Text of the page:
It is important to have a variety of clients, ranging from international clientele to domestic business, to individuals. International clients provide high profile work with certainty of billings. Domestic businesses provide a greater volume of work.Individual clients provide stability and a steady source of work even when the economy is sluggish.

 

  1. Do you think it is important for lawyers to specialize in a particular area of practice in their formative years?

I continue to believe that the Courts are always the best starting point for lawyers. All legal work eventually depends upon their enforceability in a Court. Quality legal advice involves not expressing the lawyers views, but anticipating how a Court is likely to view the issue in question.

It is also important for young lawyers to gain wide knowledge, rather than specialized knowledge, during their formative years. Knowledge of multiple areas of law provides a practitioner a greater array of possible solutions to an issue. A recent example is that of the recent bank defaults by Indian businessmen, where the legal actions initiated are criminal law actions and not lender enforcement proceedings.

During the formative years of a young lawyer the focus should be to utilize every opportunity to gain knowledge – read books, precedents, pleadings, newspapers and statutes; work on everything you can, however big or small.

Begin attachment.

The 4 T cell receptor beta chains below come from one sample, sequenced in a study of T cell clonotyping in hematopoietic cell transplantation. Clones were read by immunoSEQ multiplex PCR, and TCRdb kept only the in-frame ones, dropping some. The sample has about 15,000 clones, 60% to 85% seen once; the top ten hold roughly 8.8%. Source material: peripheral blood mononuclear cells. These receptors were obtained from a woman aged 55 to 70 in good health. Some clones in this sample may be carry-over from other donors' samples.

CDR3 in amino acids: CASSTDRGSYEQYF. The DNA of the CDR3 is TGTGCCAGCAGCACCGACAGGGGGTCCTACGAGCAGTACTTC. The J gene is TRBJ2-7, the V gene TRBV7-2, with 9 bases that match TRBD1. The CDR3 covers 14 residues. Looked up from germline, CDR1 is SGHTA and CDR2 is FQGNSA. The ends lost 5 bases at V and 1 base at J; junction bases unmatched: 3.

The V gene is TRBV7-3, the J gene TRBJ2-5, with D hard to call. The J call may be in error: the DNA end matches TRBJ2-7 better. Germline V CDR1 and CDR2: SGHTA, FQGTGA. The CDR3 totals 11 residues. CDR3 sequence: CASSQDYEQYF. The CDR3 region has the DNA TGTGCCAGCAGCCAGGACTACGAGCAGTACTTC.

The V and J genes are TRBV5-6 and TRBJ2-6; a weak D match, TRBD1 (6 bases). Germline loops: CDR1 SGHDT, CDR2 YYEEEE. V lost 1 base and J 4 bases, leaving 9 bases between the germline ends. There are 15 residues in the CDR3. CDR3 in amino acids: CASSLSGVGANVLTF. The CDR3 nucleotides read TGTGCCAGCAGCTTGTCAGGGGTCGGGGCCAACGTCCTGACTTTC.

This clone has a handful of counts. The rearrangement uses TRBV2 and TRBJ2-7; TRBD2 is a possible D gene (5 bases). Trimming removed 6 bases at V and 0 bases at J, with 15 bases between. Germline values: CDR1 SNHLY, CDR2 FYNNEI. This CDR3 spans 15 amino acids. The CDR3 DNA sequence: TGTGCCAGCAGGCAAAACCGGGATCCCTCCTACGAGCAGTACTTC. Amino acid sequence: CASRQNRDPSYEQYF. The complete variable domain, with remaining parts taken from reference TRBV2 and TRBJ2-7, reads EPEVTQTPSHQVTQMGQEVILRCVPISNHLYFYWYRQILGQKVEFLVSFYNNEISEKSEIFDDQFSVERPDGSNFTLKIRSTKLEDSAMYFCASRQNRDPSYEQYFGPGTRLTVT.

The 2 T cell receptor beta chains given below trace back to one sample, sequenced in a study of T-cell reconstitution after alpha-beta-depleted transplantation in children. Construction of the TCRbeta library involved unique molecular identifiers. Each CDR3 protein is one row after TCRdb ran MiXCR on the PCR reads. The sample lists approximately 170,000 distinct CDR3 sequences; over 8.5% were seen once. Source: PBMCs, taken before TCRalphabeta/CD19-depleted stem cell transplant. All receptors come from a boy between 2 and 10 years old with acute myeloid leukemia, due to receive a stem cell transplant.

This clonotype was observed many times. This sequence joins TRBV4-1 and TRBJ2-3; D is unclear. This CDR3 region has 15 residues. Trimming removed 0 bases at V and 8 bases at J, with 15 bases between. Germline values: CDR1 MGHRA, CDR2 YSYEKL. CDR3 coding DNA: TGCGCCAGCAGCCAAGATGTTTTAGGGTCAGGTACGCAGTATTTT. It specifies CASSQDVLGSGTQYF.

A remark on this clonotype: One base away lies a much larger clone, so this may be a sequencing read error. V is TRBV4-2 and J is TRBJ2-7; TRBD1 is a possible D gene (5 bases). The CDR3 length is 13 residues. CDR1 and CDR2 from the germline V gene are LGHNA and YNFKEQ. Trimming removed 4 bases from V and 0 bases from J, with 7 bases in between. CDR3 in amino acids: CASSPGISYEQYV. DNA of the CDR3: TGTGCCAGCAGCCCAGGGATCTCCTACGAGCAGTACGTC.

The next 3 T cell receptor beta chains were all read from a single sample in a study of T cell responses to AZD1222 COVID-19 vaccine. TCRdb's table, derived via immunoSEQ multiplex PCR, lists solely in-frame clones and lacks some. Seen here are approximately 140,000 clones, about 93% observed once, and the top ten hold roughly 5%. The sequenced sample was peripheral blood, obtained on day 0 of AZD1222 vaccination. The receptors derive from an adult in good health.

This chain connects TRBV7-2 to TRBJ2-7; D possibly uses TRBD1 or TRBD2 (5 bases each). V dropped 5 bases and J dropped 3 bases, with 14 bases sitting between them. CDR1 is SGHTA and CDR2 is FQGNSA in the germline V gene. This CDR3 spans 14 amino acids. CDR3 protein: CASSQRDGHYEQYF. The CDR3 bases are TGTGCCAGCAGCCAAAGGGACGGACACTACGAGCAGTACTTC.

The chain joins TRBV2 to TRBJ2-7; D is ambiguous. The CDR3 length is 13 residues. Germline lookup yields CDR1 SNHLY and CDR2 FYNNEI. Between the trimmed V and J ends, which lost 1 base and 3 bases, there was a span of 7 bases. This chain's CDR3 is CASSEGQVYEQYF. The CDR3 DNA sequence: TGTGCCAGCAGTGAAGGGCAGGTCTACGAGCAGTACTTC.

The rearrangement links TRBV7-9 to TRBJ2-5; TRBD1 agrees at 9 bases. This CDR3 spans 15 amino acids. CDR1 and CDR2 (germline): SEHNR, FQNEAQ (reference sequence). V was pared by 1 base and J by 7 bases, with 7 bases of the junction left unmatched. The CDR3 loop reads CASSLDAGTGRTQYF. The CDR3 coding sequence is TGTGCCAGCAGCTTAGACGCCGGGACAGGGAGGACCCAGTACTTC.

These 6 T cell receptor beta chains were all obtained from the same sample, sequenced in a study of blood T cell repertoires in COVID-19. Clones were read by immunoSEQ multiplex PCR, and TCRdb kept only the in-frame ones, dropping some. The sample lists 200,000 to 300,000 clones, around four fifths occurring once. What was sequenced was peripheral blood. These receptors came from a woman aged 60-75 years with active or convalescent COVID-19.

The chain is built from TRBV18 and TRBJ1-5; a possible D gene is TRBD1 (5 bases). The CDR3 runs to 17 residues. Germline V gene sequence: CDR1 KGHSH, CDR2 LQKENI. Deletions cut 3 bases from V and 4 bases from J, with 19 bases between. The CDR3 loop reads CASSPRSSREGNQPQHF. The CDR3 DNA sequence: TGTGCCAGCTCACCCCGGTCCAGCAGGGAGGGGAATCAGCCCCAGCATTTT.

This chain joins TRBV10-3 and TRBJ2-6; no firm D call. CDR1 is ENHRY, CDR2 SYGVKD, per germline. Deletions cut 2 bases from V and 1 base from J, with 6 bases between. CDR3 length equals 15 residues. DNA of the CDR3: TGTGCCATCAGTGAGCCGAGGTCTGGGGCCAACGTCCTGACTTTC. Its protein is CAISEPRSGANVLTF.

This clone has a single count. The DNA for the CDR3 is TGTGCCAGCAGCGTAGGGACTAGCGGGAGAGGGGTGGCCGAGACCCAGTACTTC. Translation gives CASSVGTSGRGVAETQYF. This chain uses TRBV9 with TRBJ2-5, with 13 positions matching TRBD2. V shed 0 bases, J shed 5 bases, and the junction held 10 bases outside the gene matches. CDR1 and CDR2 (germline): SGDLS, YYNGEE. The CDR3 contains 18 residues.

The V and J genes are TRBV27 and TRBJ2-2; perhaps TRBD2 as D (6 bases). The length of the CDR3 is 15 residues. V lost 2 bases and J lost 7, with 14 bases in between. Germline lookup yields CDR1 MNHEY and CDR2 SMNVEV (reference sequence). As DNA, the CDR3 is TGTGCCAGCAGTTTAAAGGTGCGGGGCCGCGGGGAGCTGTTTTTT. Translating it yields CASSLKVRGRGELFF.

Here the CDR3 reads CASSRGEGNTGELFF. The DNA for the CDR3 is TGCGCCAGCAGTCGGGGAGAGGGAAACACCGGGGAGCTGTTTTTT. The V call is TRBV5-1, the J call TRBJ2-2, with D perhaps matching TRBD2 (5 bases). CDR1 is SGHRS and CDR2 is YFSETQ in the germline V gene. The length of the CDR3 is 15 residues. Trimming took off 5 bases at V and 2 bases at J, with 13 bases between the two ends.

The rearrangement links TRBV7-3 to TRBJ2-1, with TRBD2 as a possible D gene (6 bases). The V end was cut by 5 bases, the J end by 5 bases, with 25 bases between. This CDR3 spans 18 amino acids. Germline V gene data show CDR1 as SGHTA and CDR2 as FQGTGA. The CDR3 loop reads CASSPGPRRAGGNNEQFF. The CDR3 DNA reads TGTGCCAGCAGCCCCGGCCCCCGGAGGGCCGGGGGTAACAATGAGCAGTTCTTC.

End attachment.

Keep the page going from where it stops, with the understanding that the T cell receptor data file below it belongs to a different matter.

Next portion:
1. For lawyers who enjoy their work and would like to be involved in the profession as long as you have, do you have any words of advice?

Despite the lawyer jokes and bad publicity we lawyers tend to attract, I believe that the legal profession is the most honorable profession. To succeed as a lawyer, you need to have the highest proficiency in the fundamental human skills – such as intellect, writing, speaking, listening, logic and problem-solving, willingness to help, ability to make friends and influence people and tremendous knowledge. To be a good lawyer you first need to be a good human being.

Also, the smartest persons do not necessarily make the best lawyers. Very often, the persons with the highest intellect are impatient to succeed. Succeeding in law involves long hours of work spread over many years, discipline and ability to work in a team, and a willingness to put your client’s problems before your own. It is those persons who enjoy the subject of law, who love a good legal battle or negotiation, and are willing to take the long path to success, that I have seen succeed as lawyers.